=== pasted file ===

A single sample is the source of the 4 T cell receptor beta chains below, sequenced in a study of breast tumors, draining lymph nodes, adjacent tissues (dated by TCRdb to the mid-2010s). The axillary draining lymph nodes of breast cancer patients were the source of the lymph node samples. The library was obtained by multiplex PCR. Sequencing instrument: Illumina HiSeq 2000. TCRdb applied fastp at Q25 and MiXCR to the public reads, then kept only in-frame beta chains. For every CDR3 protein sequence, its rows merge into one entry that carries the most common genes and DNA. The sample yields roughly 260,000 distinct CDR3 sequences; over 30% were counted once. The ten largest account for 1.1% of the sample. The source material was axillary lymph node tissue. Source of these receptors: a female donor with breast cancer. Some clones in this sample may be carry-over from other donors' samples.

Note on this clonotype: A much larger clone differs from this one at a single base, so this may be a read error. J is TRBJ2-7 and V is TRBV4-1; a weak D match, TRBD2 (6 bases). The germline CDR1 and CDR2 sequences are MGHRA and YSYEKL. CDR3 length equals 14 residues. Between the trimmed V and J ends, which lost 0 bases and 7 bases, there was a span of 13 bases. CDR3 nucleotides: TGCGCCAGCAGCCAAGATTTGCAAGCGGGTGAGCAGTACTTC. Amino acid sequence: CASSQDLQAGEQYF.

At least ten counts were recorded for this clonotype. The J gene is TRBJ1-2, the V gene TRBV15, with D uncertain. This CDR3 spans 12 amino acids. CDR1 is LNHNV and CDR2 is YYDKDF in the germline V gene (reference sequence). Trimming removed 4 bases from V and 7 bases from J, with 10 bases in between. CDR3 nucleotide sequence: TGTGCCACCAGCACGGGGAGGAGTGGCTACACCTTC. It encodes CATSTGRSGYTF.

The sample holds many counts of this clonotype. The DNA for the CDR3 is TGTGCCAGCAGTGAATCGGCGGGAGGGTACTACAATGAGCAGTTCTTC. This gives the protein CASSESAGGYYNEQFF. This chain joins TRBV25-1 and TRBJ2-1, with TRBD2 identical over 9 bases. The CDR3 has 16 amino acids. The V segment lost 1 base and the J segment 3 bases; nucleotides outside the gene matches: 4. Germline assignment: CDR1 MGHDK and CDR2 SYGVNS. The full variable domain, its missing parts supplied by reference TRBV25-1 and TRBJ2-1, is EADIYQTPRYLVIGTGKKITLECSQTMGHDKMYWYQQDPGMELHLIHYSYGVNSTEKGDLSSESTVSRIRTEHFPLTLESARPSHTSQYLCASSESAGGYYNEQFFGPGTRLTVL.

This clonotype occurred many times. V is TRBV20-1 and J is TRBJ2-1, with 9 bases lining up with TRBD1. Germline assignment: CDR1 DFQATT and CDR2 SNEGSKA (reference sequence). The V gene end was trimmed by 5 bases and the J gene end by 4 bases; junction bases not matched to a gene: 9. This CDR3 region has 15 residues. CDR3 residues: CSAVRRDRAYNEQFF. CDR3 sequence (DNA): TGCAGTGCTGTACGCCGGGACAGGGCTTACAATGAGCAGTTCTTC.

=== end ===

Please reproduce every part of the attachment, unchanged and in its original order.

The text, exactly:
A single sample is the source of the 4 T cell receptor beta chains below, sequenced in a study of breast tumors, draining lymph nodes, adjacent tissues (dated by TCRdb to the mid-2010s). The axillary draining lymph nodes of breast cancer patients were the source of the lymph node samples. The library was obtained by multiplex PCR. Sequencing instrument: Illumina HiSeq 2000. TCRdb applied fastp at Q25 and MiXCR to the public reads, then kept only in-frame beta chains. For every CDR3 protein sequence, its rows merge into one entry that carries the most common genes and DNA. The sample yields roughly 260,000 distinct CDR3 sequences; over 30% were counted once. The ten largest account for 1.1% of the sample. The source material was axillary lymph node tissue. Source of these receptors: a female donor with breast cancer. Some clones in this sample may be carry-over from other donors' samples.

Note on this clonotype: A much larger clone differs from this one at a single base, so this may be a read error. J is TRBJ2-7 and V is TRBV4-1; a weak D match, TRBD2 (6 bases). The germline CDR1 and CDR2 sequences are MGHRA and YSYEKL. CDR3 length equals 14 residues. Between the trimmed V and J ends, which lost 0 bases and 7 bases, there was a span of 13 bases. CDR3 nucleotides: TGCGCCAGCAGCCAAGATTTGCAAGCGGGTGAGCAGTACTTC. Amino acid sequence: CASSQDLQAGEQYF.

At least ten counts were recorded for this clonotype. The J gene is TRBJ1-2, the V gene TRBV15, with D uncertain. This CDR3 spans 12 amino acids. CDR1 is LNHNV and CDR2 is YYDKDF in the germline V gene (reference sequence). Trimming removed 4 bases from V and 7 bases from J, with 10 bases in between. CDR3 nucleotide sequence: TGTGCCACCAGCACGGGGAGGAGTGGCTACACCTTC. It encodes CATSTGRSGYTF.

The sample holds many counts of this clonotype. The DNA for the CDR3 is TGTGCCAGCAGTGAATCGGCGGGAGGGTACTACAATGAGCAGTTCTTC. This gives the protein CASSESAGGYYNEQFF. This chain joins TRBV25-1 and TRBJ2-1, with TRBD2 identical over 9 bases. The CDR3 has 16 amino acids. The V segment lost 1 base and the J segment 3 bases; nucleotides outside the gene matches: 4. Germline assignment: CDR1 MGHDK and CDR2 SYGVNS. The full variable domain, its missing parts supplied by reference TRBV25-1 and TRBJ2-1, is EADIYQTPRYLVIGTGKKITLECSQTMGHDKMYWYQQDPGMELHLIHYSYGVNSTEKGDLSSESTVSRIRTEHFPLTLESARPSHTSQYLCASSESAGGYYNEQFFGPGTRLTVL.

This clonotype occurred many times. V is TRBV20-1 and J is TRBJ2-1, with 9 bases lining up with TRBD1. Germline assignment: CDR1 DFQATT and CDR2 SNEGSKA (reference sequence). The V gene end was trimmed by 5 bases and the J gene end by 4 bases; junction bases not matched to a gene: 9. This CDR3 region has 15 residues. CDR3 residues: CSAVRRDRAYNEQFF. CDR3 sequence (DNA): TGCAGTGCTGTACGCCGGGACAGGGCTTACAATGAGCAGTTCTTC.